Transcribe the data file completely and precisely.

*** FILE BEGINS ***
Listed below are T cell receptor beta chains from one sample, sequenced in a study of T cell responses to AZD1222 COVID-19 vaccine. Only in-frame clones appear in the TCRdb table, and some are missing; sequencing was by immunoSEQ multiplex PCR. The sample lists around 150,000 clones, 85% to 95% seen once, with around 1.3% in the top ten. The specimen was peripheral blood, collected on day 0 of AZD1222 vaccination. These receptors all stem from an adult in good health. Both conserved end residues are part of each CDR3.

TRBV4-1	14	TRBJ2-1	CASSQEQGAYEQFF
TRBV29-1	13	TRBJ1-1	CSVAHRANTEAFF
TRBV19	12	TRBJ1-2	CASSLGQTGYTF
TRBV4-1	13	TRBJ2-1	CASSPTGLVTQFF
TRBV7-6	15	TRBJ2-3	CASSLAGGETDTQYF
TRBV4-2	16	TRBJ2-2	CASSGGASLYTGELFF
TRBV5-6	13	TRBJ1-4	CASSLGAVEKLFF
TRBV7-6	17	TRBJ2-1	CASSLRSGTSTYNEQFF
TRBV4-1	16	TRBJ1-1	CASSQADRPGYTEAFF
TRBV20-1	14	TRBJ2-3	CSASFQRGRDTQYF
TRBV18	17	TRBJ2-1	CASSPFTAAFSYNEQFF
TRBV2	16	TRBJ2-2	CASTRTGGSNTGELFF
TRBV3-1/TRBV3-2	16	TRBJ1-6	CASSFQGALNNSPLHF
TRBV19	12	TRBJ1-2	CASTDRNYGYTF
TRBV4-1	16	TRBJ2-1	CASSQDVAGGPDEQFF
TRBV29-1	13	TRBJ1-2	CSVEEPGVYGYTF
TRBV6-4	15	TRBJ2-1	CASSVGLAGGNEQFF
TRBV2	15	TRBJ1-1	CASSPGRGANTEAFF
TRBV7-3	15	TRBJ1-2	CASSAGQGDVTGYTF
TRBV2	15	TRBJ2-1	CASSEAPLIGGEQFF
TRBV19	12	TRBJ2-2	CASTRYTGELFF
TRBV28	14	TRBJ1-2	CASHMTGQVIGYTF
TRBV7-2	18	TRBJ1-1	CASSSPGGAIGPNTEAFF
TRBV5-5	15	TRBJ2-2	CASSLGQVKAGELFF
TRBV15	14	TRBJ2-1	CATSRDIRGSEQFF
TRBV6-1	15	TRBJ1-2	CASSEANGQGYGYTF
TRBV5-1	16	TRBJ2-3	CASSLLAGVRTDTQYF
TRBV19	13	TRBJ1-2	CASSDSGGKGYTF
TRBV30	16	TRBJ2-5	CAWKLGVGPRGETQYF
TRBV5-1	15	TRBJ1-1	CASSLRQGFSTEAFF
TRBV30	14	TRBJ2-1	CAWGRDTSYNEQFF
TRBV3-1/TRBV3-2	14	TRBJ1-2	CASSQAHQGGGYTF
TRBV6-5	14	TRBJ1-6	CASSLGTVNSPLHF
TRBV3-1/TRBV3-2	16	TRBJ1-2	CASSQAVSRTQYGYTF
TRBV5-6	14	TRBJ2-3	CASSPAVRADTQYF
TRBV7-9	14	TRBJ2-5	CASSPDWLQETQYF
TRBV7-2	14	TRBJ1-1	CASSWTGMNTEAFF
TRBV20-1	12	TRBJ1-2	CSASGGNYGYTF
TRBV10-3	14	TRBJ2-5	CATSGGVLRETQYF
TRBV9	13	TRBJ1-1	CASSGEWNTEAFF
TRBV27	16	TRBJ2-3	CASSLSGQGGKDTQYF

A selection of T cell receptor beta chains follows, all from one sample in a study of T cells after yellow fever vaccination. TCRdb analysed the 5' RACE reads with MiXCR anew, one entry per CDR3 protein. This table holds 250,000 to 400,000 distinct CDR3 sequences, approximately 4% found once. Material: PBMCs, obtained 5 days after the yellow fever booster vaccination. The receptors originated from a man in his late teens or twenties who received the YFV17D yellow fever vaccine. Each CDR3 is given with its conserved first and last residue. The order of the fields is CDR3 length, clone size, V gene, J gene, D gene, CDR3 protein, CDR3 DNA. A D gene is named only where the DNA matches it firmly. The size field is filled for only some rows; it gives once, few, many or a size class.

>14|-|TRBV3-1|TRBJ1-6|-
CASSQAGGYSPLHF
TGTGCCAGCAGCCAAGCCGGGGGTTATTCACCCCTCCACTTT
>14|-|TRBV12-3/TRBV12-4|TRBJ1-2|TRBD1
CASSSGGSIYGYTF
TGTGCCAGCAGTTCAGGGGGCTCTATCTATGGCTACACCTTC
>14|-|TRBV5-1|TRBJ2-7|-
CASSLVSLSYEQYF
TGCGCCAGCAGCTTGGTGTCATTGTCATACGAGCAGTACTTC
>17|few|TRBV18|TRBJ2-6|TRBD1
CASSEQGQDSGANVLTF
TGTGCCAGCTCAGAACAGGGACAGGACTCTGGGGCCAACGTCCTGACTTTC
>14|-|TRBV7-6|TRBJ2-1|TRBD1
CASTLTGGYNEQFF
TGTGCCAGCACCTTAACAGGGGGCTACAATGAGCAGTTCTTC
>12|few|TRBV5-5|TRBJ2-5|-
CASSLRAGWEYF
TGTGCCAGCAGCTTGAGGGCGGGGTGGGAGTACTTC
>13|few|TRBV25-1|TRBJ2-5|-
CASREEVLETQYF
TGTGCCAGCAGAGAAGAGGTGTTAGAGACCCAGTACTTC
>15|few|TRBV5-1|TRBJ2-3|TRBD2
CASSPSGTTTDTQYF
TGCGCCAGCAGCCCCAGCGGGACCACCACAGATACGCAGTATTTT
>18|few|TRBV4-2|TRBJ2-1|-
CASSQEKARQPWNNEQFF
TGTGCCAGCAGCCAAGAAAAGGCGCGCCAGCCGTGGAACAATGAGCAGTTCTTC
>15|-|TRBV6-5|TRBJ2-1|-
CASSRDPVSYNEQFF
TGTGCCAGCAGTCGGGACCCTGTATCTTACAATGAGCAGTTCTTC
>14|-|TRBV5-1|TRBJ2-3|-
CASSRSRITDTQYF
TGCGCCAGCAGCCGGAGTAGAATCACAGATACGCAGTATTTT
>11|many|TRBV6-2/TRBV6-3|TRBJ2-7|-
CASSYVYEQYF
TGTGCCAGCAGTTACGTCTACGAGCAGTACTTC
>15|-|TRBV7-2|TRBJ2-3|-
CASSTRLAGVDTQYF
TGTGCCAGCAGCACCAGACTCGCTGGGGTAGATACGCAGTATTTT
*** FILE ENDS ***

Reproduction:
Listed below are T cell receptor beta chains from one sample, sequenced in a study of T cell responses to AZD1222 COVID-19 vaccine. Only in-frame clones appear in the TCRdb table, and some are missing; sequencing was by immunoSEQ multiplex PCR. The sample lists around 150,000 clones, 85% to 95% seen once, with around 1.3% in the top ten. The specimen was peripheral blood, collected on day 0 of AZD1222 vaccination. These receptors all stem from an adult in good health. Both conserved end residues are part of each CDR3.

TRBV4-1	14	TRBJ2-1	CASSQEQGAYEQFF
TRBV29-1	13	TRBJ1-1	CSVAHRANTEAFF
TRBV19	12	TRBJ1-2	CASSLGQTGYTF
TRBV4-1	13	TRBJ2-1	CASSPTGLVTQFF
TRBV7-6	15	TRBJ2-3	CASSLAGGETDTQYF
TRBV4-2	16	TRBJ2-2	CASSGGASLYTGELFF
TRBV5-6	13	TRBJ1-4	CASSLGAVEKLFF
TRBV7-6	17	TRBJ2-1	CASSLRSGTSTYNEQFF
TRBV4-1	16	TRBJ1-1	CASSQADRPGYTEAFF
TRBV20-1	14	TRBJ2-3	CSASFQRGRDTQYF
TRBV18	17	TRBJ2-1	CASSPFTAAFSYNEQFF
TRBV2	16	TRBJ2-2	CASTRTGGSNTGELFF
TRBV3-1/TRBV3-2	16	TRBJ1-6	CASSFQGALNNSPLHF
TRBV19	12	TRBJ1-2	CASTDRNYGYTF
TRBV4-1	16	TRBJ2-1	CASSQDVAGGPDEQFF
TRBV29-1	13	TRBJ1-2	CSVEEPGVYGYTF
TRBV6-4	15	TRBJ2-1	CASSVGLAGGNEQFF
TRBV2	15	TRBJ1-1	CASSPGRGANTEAFF
TRBV7-3	15	TRBJ1-2	CASSAGQGDVTGYTF
TRBV2	15	TRBJ2-1	CASSEAPLIGGEQFF
TRBV19	12	TRBJ2-2	CASTRYTGELFF
TRBV28	14	TRBJ1-2	CASHMTGQVIGYTF
TRBV7-2	18	TRBJ1-1	CASSSPGGAIGPNTEAFF
TRBV5-5	15	TRBJ2-2	CASSLGQVKAGELFF
TRBV15	14	TRBJ2-1	CATSRDIRGSEQFF
TRBV6-1	15	TRBJ1-2	CASSEANGQGYGYTF
TRBV5-1	16	TRBJ2-3	CASSLLAGVRTDTQYF
TRBV19	13	TRBJ1-2	CASSDSGGKGYTF
TRBV30	16	TRBJ2-5	CAWKLGVGPRGETQYF
TRBV5-1	15	TRBJ1-1	CASSLRQGFSTEAFF
TRBV30	14	TRBJ2-1	CAWGRDTSYNEQFF
TRBV3-1/TRBV3-2	14	TRBJ1-2	CASSQAHQGGGYTF
TRBV6-5	14	TRBJ1-6	CASSLGTVNSPLHF
TRBV3-1/TRBV3-2	16	TRBJ1-2	CASSQAVSRTQYGYTF
TRBV5-6	14	TRBJ2-3	CASSPAVRADTQYF
TRBV7-9	14	TRBJ2-5	CASSPDWLQETQYF
TRBV7-2	14	TRBJ1-1	CASSWTGMNTEAFF
TRBV20-1	12	TRBJ1-2	CSASGGNYGYTF
TRBV10-3	14	TRBJ2-5	CATSGGVLRETQYF
TRBV9	13	TRBJ1-1	CASSGEWNTEAFF
TRBV27	16	TRBJ2-3	CASSLSGQGGKDTQYF

A selection of T cell receptor beta chains follows, all from one sample in a study of T cells after yellow fever vaccination. TCRdb analysed the 5' RACE reads with MiXCR anew, one entry per CDR3 protein. This table holds 250,000 to 400,000 distinct CDR3 sequences, approximately 4% found once. Material: PBMCs, obtained 5 days after the yellow fever booster vaccination. The receptors originated from a man in his late teens or twenties who received the YFV17D yellow fever vaccine. Each CDR3 is given with its conserved first and last residue. The order of the fields is CDR3 length, clone size, V gene, J gene, D gene, CDR3 protein, CDR3 DNA. A D gene is named only where the DNA matches it firmly. The size field is filled for only some rows; it gives once, few, many or a size class.

>14|-|TRBV3-1|TRBJ1-6|-
CASSQAGGYSPLHF
TGTGCCAGCAGCCAAGCCGGGGGTTATTCACCCCTCCACTTT
>14|-|TRBV12-3/TRBV12-4|TRBJ1-2|TRBD1
CASSSGGSIYGYTF
TGTGCCAGCAGTTCAGGGGGCTCTATCTATGGCTACACCTTC
>14|-|TRBV5-1|TRBJ2-7|-
CASSLVSLSYEQYF
TGCGCCAGCAGCTTGGTGTCATTGTCATACGAGCAGTACTTC
>17|few|TRBV18|TRBJ2-6|TRBD1
CASSEQGQDSGANVLTF
TGTGCCAGCTCAGAACAGGGACAGGACTCTGGGGCCAACGTCCTGACTTTC
>14|-|TRBV7-6|TRBJ2-1|TRBD1
CASTLTGGYNEQFF
TGTGCCAGCACCTTAACAGGGGGCTACAATGAGCAGTTCTTC
>12|few|TRBV5-5|TRBJ2-5|-
CASSLRAGWEYF
TGTGCCAGCAGCTTGAGGGCGGGGTGGGAGTACTTC
>13|few|TRBV25-1|TRBJ2-5|-
CASREEVLETQYF
TGTGCCAGCAGAGAAGAGGTGTTAGAGACCCAGTACTTC
>15|few|TRBV5-1|TRBJ2-3|TRBD2
CASSPSGTTTDTQYF
TGCGCCAGCAGCCCCAGCGGGACCACCACAGATACGCAGTATTTT
>18|few|TRBV4-2|TRBJ2-1|-
CASSQEKARQPWNNEQFF
TGTGCCAGCAGCCAAGAAAAGGCGCGCCAGCCGTGGAACAATGAGCAGTTCTTC
>15|-|TRBV6-5|TRBJ2-1|-
CASSRDPVSYNEQFF
TGTGCCAGCAGTCGGGACCCTGTATCTTACAATGAGCAGTTCTTC
>14|-|TRBV5-1|TRBJ2-3|-
CASSRSRITDTQYF
TGCGCCAGCAGCCGGAGTAGAATCACAGATACGCAGTATTTT
>11|many|TRBV6-2/TRBV6-3|TRBJ2-7|-
CASSYVYEQYF
TGTGCCAGCAGTTACGTCTACGAGCAGTACTTC
>15|-|TRBV7-2|TRBJ2-3|-
CASSTRLAGVDTQYF
TGTGCCAGCAGCACCAGACTCGCTGGGGTAGATACGCAGTATTTT